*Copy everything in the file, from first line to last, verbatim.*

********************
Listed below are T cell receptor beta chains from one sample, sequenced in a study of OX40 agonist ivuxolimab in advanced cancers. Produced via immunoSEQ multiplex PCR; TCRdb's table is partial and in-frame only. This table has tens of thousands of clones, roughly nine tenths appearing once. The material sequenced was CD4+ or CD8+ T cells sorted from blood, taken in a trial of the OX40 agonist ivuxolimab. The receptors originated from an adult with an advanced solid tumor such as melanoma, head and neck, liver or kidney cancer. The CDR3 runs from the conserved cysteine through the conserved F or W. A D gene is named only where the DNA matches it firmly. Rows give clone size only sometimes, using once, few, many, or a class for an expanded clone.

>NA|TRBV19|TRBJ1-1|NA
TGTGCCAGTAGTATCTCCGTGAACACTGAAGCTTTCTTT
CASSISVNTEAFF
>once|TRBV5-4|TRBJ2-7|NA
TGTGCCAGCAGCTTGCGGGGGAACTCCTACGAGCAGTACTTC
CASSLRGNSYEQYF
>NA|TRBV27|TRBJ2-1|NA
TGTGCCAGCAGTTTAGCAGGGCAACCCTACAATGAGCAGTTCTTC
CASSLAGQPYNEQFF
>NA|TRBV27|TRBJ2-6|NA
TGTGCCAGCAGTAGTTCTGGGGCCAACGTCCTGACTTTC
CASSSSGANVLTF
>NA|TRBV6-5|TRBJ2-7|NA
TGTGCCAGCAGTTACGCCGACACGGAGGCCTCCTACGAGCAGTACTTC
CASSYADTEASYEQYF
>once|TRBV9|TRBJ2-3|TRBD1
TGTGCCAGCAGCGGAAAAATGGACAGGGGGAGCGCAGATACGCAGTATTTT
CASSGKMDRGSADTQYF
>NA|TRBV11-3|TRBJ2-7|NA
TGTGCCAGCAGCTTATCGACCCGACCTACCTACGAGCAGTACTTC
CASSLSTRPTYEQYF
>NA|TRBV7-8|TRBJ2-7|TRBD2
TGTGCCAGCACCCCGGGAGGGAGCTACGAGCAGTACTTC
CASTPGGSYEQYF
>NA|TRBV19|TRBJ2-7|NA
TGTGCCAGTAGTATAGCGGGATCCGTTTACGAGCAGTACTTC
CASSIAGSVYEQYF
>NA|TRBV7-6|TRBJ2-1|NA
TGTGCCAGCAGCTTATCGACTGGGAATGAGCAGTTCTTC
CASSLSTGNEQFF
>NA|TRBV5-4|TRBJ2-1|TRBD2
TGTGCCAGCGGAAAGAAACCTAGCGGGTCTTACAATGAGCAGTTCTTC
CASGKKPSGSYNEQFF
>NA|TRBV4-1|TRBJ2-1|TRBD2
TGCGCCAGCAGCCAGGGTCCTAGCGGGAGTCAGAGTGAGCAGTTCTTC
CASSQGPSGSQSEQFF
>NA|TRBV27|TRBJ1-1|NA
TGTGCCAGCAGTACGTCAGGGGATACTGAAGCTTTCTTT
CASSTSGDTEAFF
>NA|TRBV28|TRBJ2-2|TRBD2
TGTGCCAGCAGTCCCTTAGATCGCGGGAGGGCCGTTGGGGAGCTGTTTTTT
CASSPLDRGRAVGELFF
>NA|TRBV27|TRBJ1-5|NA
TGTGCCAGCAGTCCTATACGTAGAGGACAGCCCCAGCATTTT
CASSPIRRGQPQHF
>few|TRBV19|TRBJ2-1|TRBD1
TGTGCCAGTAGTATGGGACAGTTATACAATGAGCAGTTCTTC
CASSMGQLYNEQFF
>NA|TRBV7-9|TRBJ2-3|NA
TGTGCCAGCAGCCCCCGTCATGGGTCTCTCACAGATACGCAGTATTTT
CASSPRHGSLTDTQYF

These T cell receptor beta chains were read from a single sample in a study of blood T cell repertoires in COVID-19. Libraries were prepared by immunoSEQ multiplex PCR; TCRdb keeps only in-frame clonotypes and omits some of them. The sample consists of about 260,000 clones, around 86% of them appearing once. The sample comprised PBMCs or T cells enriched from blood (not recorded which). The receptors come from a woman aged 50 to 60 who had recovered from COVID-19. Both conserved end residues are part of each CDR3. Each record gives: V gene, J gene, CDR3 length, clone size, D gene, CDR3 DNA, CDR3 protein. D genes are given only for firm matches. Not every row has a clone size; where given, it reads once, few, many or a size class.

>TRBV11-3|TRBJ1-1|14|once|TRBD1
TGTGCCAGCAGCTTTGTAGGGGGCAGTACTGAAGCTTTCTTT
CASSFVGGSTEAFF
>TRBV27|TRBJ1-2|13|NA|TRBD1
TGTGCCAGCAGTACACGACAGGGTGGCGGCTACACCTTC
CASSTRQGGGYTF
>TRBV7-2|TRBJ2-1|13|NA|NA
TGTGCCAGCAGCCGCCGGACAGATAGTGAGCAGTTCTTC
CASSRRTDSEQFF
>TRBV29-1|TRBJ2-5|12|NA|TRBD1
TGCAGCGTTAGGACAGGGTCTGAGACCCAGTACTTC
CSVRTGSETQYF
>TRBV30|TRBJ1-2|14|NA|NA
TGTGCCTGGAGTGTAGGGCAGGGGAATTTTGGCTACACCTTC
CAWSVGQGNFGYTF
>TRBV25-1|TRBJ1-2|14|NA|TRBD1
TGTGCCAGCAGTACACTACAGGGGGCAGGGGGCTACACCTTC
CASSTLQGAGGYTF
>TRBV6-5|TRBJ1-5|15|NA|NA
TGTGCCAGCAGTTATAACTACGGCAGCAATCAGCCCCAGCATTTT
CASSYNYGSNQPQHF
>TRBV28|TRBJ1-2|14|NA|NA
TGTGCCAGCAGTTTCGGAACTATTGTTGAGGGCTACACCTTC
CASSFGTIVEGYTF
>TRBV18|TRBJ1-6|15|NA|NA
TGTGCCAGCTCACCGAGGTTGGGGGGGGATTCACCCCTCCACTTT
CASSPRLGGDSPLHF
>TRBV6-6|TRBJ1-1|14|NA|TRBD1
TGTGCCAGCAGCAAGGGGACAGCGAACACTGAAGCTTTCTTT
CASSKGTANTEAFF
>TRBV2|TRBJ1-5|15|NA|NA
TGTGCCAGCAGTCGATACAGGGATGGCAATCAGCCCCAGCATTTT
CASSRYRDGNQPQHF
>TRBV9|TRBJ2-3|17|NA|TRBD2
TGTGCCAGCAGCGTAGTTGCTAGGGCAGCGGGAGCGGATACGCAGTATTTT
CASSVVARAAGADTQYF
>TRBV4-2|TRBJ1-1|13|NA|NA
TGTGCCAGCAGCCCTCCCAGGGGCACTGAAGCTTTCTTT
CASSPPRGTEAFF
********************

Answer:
Listed below are T cell receptor beta chains from one sample, sequenced in a study of OX40 agonist ivuxolimab in advanced cancers. Produced via immunoSEQ multiplex PCR; TCRdb's table is partial and in-frame only. This table has tens of thousands of clones, roughly nine tenths appearing once. The material sequenced was CD4+ or CD8+ T cells sorted from blood, taken in a trial of the OX40 agonist ivuxolimab. The receptors originated from an adult with an advanced solid tumor such as melanoma, head and neck, liver or kidney cancer. The CDR3 runs from the conserved cysteine through the conserved F or W. A D gene is named only where the DNA matches it firmly. Rows give clone size only sometimes, using once, few, many, or a class for an expanded clone.

>NA|TRBV19|TRBJ1-1|NA
TGTGCCAGTAGTATCTCCGTGAACACTGAAGCTTTCTTT
CASSISVNTEAFF
>once|TRBV5-4|TRBJ2-7|NA
TGTGCCAGCAGCTTGCGGGGGAACTCCTACGAGCAGTACTTC
CASSLRGNSYEQYF
>NA|TRBV27|TRBJ2-1|NA
TGTGCCAGCAGTTTAGCAGGGCAACCCTACAATGAGCAGTTCTTC
CASSLAGQPYNEQFF
>NA|TRBV27|TRBJ2-6|NA
TGTGCCAGCAGTAGTTCTGGGGCCAACGTCCTGACTTTC
CASSSSGANVLTF
>NA|TRBV6-5|TRBJ2-7|NA
TGTGCCAGCAGTTACGCCGACACGGAGGCCTCCTACGAGCAGTACTTC
CASSYADTEASYEQYF
>once|TRBV9|TRBJ2-3|TRBD1
TGTGCCAGCAGCGGAAAAATGGACAGGGGGAGCGCAGATACGCAGTATTTT
CASSGKMDRGSADTQYF
>NA|TRBV11-3|TRBJ2-7|NA
TGTGCCAGCAGCTTATCGACCCGACCTACCTACGAGCAGTACTTC
CASSLSTRPTYEQYF
>NA|TRBV7-8|TRBJ2-7|TRBD2
TGTGCCAGCACCCCGGGAGGGAGCTACGAGCAGTACTTC
CASTPGGSYEQYF
>NA|TRBV19|TRBJ2-7|NA
TGTGCCAGTAGTATAGCGGGATCCGTTTACGAGCAGTACTTC
CASSIAGSVYEQYF
>NA|TRBV7-6|TRBJ2-1|NA
TGTGCCAGCAGCTTATCGACTGGGAATGAGCAGTTCTTC
CASSLSTGNEQFF
>NA|TRBV5-4|TRBJ2-1|TRBD2
TGTGCCAGCGGAAAGAAACCTAGCGGGTCTTACAATGAGCAGTTCTTC
CASGKKPSGSYNEQFF
>NA|TRBV4-1|TRBJ2-1|TRBD2
TGCGCCAGCAGCCAGGGTCCTAGCGGGAGTCAGAGTGAGCAGTTCTTC
CASSQGPSGSQSEQFF
>NA|TRBV27|TRBJ1-1|NA
TGTGCCAGCAGTACGTCAGGGGATACTGAAGCTTTCTTT
CASSTSGDTEAFF
>NA|TRBV28|TRBJ2-2|TRBD2
TGTGCCAGCAGTCCCTTAGATCGCGGGAGGGCCGTTGGGGAGCTGTTTTTT
CASSPLDRGRAVGELFF
>NA|TRBV27|TRBJ1-5|NA
TGTGCCAGCAGTCCTATACGTAGAGGACAGCCCCAGCATTTT
CASSPIRRGQPQHF
>few|TRBV19|TRBJ2-1|TRBD1
TGTGCCAGTAGTATGGGACAGTTATACAATGAGCAGTTCTTC
CASSMGQLYNEQFF
>NA|TRBV7-9|TRBJ2-3|NA
TGTGCCAGCAGCCCCCGTCATGGGTCTCTCACAGATACGCAGTATTTT
CASSPRHGSLTDTQYF

These T cell receptor beta chains were read from a single sample in a study of blood T cell repertoires in COVID-19. Libraries were prepared by immunoSEQ multiplex PCR; TCRdb keeps only in-frame clonotypes and omits some of them. The sample consists of about 260,000 clones, around 86% of them appearing once. The sample comprised PBMCs or T cells enriched from blood (not recorded which). The receptors come from a woman aged 50 to 60 who had recovered from COVID-19. Both conserved end residues are part of each CDR3. Each record gives: V gene, J gene, CDR3 length, clone size, D gene, CDR3 DNA, CDR3 protein. D genes are given only for firm matches. Not every row has a clone size; where given, it reads once, few, many or a size class.

>TRBV11-3|TRBJ1-1|14|once|TRBD1
TGTGCCAGCAGCTTTGTAGGGGGCAGTACTGAAGCTTTCTTT
CASSFVGGSTEAFF
>TRBV27|TRBJ1-2|13|NA|TRBD1
TGTGCCAGCAGTACACGACAGGGTGGCGGCTACACCTTC
CASSTRQGGGYTF
>TRBV7-2|TRBJ2-1|13|NA|NA
TGTGCCAGCAGCCGCCGGACAGATAGTGAGCAGTTCTTC
CASSRRTDSEQFF
>TRBV29-1|TRBJ2-5|12|NA|TRBD1
TGCAGCGTTAGGACAGGGTCTGAGACCCAGTACTTC
CSVRTGSETQYF
>TRBV30|TRBJ1-2|14|NA|NA
TGTGCCTGGAGTGTAGGGCAGGGGAATTTTGGCTACACCTTC
CAWSVGQGNFGYTF
>TRBV25-1|TRBJ1-2|14|NA|TRBD1
TGTGCCAGCAGTACACTACAGGGGGCAGGGGGCTACACCTTC
CASSTLQGAGGYTF
>TRBV6-5|TRBJ1-5|15|NA|NA
TGTGCCAGCAGTTATAACTACGGCAGCAATCAGCCCCAGCATTTT
CASSYNYGSNQPQHF
>TRBV28|TRBJ1-2|14|NA|NA
TGTGCCAGCAGTTTCGGAACTATTGTTGAGGGCTACACCTTC
CASSFGTIVEGYTF
>TRBV18|TRBJ1-6|15|NA|NA
TGTGCCAGCTCACCGAGGTTGGGGGGGGATTCACCCCTCCACTTT
CASSPRLGGDSPLHF
>TRBV6-6|TRBJ1-1|14|NA|TRBD1
TGTGCCAGCAGCAAGGGGACAGCGAACACTGAAGCTTTCTTT
CASSKGTANTEAFF
>TRBV2|TRBJ1-5|15|NA|NA
TGTGCCAGCAGTCGATACAGGGATGGCAATCAGCCCCAGCATTTT
CASSRYRDGNQPQHF
>TRBV9|TRBJ2-3|17|NA|TRBD2
TGTGCCAGCAGCGTAGTTGCTAGGGCAGCGGGAGCGGATACGCAGTATTTT
CASSVVARAAGADTQYF
>TRBV4-2|TRBJ1-1|13|NA|NA
TGTGCCAGCAGCCCTCCCAGGGGCACTGAAGCTTTCTTT
CASSPPRGTEAFF